-- Barack Obama, Nov. 4, 2008
The headline on commentary piece by Joseph Galliano on the Guardian website calls Obama a pro-gay president.
Yes, we've come so far, but our nation still has so far to go.
"There's something deeply wrong with putting the rights of a minority up to a majority vote," Evan Wolfson, a gay-rights lawyer who heads a group called Freedom to Marry, was quoted as saying in an Associated Press story. "If this were being done to almost any other minority, people would see how un-American this is."
Fortunately, we have a system that does not merely rely on majority rule. We have a system that offers checks and balances. But we haven't achieved true balance or true equality yet.
Just ask the gay community.
I can't understand it. I'm perplexed why anyone would care that two people who share their lives and responsibilities also share the same gender. But then again, not everyone has had the same life experiences I've had. I am thankful and fortunate to have so many friends and family members who are gay and open about who they are at their core. They don't live a lifestyle, they haven't made a choice to live or love a certain way. Their sexuality is as much part of them as their eye, or skin, color.
I've been fortunate to live in a community with a vibrant and active gay community, gay businesses and gay activists. I've been fortunate to see beyond the flamboyant fringes of gay and lesbian life and beyond the stereotypes. Those I care about have shared their lives -- not just the parts that are different or mysterious or spicy -- to a heterosexual who was naive about such things. I've seen that they have the same boring, vexing problems I have. But if they are fortunate to find someone they want to share their life with, they run into many more roadblocks in trying to take care of each other or share the burdens of responsibility that come with love and true commitment.
My tolerance for intolerance has worn thin. That's undoubtedly due in no small part to having family members who are Latino and gay and friends who are Latino, black, Jewish, gay, Asian, etc., in other words, people who are outwardly different than me, yet who inwardly have proven to me to offer more similarities than differences and whose differences have enriched me personally.
I'll be honest, Obama's election stunned me. I know there is still a lot of bigotry, racism and intolerance in our country. If I look close, I can still see it in myself too. I didn't think we, as a society, were ready to elect a black man as president.
I was wrong. Sometimes it's good to be wrong. But I can't for the life of me figure out how some of the very same people who voted for Obama in California, Arizona and Florida could also oppose gay marriage.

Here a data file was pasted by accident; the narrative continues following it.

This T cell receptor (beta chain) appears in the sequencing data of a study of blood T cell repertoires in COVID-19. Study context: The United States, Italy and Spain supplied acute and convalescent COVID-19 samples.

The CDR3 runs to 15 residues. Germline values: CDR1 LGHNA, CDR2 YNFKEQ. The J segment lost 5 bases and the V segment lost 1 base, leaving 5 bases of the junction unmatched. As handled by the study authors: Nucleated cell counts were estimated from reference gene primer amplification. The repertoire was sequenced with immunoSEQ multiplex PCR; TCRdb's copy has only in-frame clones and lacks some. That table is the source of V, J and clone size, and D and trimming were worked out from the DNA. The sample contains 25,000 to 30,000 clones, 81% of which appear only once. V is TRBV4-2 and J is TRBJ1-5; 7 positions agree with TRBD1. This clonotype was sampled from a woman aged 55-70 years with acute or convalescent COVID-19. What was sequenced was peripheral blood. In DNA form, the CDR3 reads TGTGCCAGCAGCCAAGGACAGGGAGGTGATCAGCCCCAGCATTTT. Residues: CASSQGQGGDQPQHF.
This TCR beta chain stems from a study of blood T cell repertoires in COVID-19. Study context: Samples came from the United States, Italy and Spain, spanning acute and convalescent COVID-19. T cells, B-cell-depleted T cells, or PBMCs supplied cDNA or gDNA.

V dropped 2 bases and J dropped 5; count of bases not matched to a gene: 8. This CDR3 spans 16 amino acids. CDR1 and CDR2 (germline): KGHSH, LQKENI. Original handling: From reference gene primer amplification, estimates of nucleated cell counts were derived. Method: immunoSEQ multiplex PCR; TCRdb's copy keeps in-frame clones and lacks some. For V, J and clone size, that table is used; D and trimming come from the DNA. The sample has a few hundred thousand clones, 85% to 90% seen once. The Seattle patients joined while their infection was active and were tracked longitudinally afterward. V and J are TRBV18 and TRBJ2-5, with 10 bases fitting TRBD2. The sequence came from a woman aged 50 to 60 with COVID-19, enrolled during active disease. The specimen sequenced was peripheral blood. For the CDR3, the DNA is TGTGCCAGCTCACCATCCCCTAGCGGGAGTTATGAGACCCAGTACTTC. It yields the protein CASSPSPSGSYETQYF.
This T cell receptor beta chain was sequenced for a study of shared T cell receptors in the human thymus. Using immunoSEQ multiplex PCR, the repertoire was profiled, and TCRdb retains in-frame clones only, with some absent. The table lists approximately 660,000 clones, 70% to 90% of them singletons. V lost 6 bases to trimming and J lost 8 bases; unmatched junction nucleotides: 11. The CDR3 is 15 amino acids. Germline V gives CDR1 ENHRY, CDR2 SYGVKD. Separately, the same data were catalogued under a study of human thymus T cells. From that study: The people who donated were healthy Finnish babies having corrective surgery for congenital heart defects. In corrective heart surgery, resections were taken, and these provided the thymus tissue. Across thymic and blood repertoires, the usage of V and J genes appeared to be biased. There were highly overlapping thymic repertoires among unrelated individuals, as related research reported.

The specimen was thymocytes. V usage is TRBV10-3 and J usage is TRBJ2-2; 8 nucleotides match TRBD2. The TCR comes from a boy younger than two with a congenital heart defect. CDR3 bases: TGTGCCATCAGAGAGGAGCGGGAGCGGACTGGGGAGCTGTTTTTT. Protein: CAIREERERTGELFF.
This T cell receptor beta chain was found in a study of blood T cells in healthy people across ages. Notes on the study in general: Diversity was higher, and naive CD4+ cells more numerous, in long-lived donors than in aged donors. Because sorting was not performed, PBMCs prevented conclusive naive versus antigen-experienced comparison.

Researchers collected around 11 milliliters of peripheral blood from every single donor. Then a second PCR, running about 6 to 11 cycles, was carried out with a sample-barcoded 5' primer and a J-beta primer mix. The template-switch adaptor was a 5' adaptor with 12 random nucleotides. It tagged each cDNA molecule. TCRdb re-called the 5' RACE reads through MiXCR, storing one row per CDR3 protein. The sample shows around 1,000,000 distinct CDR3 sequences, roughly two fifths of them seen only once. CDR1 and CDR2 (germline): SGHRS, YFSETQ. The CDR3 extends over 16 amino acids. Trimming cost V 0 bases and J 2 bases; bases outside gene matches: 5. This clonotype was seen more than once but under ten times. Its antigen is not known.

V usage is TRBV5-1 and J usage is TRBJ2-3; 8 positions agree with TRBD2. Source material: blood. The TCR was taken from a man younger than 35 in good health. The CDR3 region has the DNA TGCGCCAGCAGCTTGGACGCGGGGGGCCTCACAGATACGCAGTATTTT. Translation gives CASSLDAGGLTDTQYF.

However, I am not without hope. I know interracial marriage was once illegal. I know the voting majority once supported slavery and opposed giving black men and women of all races the right to vote too. I am proud America is the type of nation that it is with the type of government it has and that majority rule is not the only rule of government or law. I am confident that one day we will achieve the freedom and equality espoused in our nation's Declaration of Independence. We are already more equal today than our Founding Fathers ever dared to dream.
But we are just not yet equal enough.
Monday, November 3, 2008
I worked with Jose and Karly and Tom and Kara in Palm Springs. They are among about a billion former colleagues who seem to be expecting lately. Fortunately, I can stay caught up with them through blogs or Facebook, even though we've now scattered all over the country.
It's sort of weird to have so many friends who are starting their young families and having kids because my daughter is getting ready to graduate from high school this year. It doesn't seem that long ago that we were all colleagues, friends and fellow singles. Up until recently I thought maybe someday I would marry and get a chance to be a traditional dad. The marriage part hasn't happened for me yet, but I haven't given up hope. However, I now am thinking that maybe being a parent again won't be in the cards. And I am growing more comfortable with that. I certainly don't feel old, but I am not sure I would have the energy I would want to have to be the parent of a newborn. I do enjoy getting to be Uncle Gary. Small kids are a joy. I think a great part of my interest in them comes from only spending time with my daughter in very small doses quite far apart when she was small. Perhaps it's trying to recapture part of her youth.
I am envious of my friends who are starting their young families. You are in for a great deal of joy, happiness and pride. There is no love like it. Tom's got that figured out already, as evidence by his post in which he describes his beautiful newborn daughter. Tom writes: "As I typed beautiful my eyes teared up. For the first time in my life, I truly understand what beautiful is."
Yea, Tom, you've got it bad. Just wait until you are sitting there watching some sappy commercial on TV that reminds you of your child and you choke up, your eyes fill up with tears. God forbid it's when the guys are all over watching football or something. It's OK, dude. The other dads will understand. They'll flip you no end of crap, but they are just doing that to keep from tearing up themselves.